Mandatory overtime shifts have long been an issue of concern for Corrections members. Peters, in response to a query from Bates, said the DOC budgeted $15 million in overtime for the 2013-15 biennium but would end up spending $26 million.
Bates, Gorsek, Krieger and Whisnant all told committee co-chair Sen. Chip Shields (D-Portland) that they would provide him with a “courtesy yes vote” to move the budget (HB 5504) out of the subcommittee, but indicated they wanted to look at enhancements when the measure hits the full Ways and Means Committee. There will likely be some behind-the-scenes dickering before that happens.
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PUBLIC HEALTH ASSESSMENT — Oregon’s entire public health delivery system will undergo an extensive assessment if HB 3100 becomes law, which looks increasingly likely. The measure, which is also in Ways and Means, carries a $500,000 price tag, which in the overall state budget picture is likely palatable to legislators.
“This is important to AFSCME because we have so many members, county employees in particular, that help deliver public health services in the state,” says Rippeteau. “Oregon ranks 47th nationally in an overall measurement of our public health system; we need to do better. HB 3100 would fund an important statewide assessment of basic needs, core capabilities and look at things like how to deliver services most efficiently.”
While Rippeteau says large counties will always have county-based public health systems, it likely makes more sense for smaller, rural counties to band together and either share some specialists or simply join together for regional public health provision.
Several reports say that Oregon is woefully unprepared for any type of disaster — major earthquake, tsunami or a widespread contagion. HB 3100 would examine those issues, too.
“The goal is to come back with a very good assessment of what needs to be done that the 2017 full-session Legislature can start attacking,” says Rippeteau.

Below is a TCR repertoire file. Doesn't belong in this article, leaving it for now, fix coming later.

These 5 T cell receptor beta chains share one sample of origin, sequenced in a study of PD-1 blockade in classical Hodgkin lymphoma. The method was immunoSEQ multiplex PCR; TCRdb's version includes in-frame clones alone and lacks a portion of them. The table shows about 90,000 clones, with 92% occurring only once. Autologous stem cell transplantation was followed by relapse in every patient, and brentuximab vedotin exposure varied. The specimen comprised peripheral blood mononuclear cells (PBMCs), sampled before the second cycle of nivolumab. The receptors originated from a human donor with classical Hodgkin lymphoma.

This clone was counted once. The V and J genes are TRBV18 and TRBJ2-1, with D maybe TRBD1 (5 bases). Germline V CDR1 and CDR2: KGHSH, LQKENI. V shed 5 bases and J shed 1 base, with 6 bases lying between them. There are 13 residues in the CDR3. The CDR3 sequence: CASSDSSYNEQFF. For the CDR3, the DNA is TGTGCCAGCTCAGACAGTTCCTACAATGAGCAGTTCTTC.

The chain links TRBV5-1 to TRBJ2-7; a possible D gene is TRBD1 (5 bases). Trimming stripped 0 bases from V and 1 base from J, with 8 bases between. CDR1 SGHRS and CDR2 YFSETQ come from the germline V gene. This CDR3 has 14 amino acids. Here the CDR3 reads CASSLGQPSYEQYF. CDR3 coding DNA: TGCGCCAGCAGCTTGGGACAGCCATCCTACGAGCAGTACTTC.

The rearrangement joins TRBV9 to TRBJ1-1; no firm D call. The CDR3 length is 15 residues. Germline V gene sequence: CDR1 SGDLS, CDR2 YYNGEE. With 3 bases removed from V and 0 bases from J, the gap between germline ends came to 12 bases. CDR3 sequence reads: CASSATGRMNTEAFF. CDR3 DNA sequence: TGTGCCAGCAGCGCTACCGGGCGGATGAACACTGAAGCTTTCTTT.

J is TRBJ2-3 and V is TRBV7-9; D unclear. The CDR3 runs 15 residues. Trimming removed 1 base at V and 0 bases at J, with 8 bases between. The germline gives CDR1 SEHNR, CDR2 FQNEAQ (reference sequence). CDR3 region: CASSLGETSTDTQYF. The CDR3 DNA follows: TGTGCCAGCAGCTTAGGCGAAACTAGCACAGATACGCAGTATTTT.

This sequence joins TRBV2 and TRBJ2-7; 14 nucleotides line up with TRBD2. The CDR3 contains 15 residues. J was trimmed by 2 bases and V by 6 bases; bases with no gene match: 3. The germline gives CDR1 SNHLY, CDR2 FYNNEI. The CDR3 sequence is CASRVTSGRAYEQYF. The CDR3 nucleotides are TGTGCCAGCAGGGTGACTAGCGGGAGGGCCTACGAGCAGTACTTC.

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FAIR SHOT FOR ALL — Council 75 Political Director Joe Baessler reports that the Legislature took action last week on three policies that create economic opportunity for Oregon’s working families: expanding access to paid sick days, “banning the box” to create opportunities for people with prior convictions and arrests to find work, and making saving for retirement easier.
These are three of the top priority measures of the Fair Shot coalition, which includes AFSCME and other labor and community groups.
HB 3025, the “ban the box” legislation, passed the Senate floor late last week on 21-8 vote. The legislation will prohibit employers from including some questions about applicants’ criminal history on job applications. The Senate include some minor amendments, so the measure goes back to the House for concurrence, where it passed in April on a 33-27 count.
“There are some public safety jobs exempted from the bill,” said Baessler. “But we need to strike a balance given that people with prior convictions and arrests are regularly shut out of jobs because of one checked box on their job applications. Removing that ‘box’ will help otherwise qualified Oregonians to obtain the work they need to rebuild their lives and support their families.”
SB 454, the paid sick time bill, passed the Senate Wednesday 17-13 on a mostly party-line vote. As reported in earlier editions of the e-lert, SB 454 will create a statewide standard so workers all across Oregon can accrue one hour of sick time for every 30 hours worked, up to 40 hours in a year.
Baessler reported last month that a “deal” was struck on SB 454 to allow the City of Portland’s lower employee threshold for sick days to stand. The measure now moves to the House.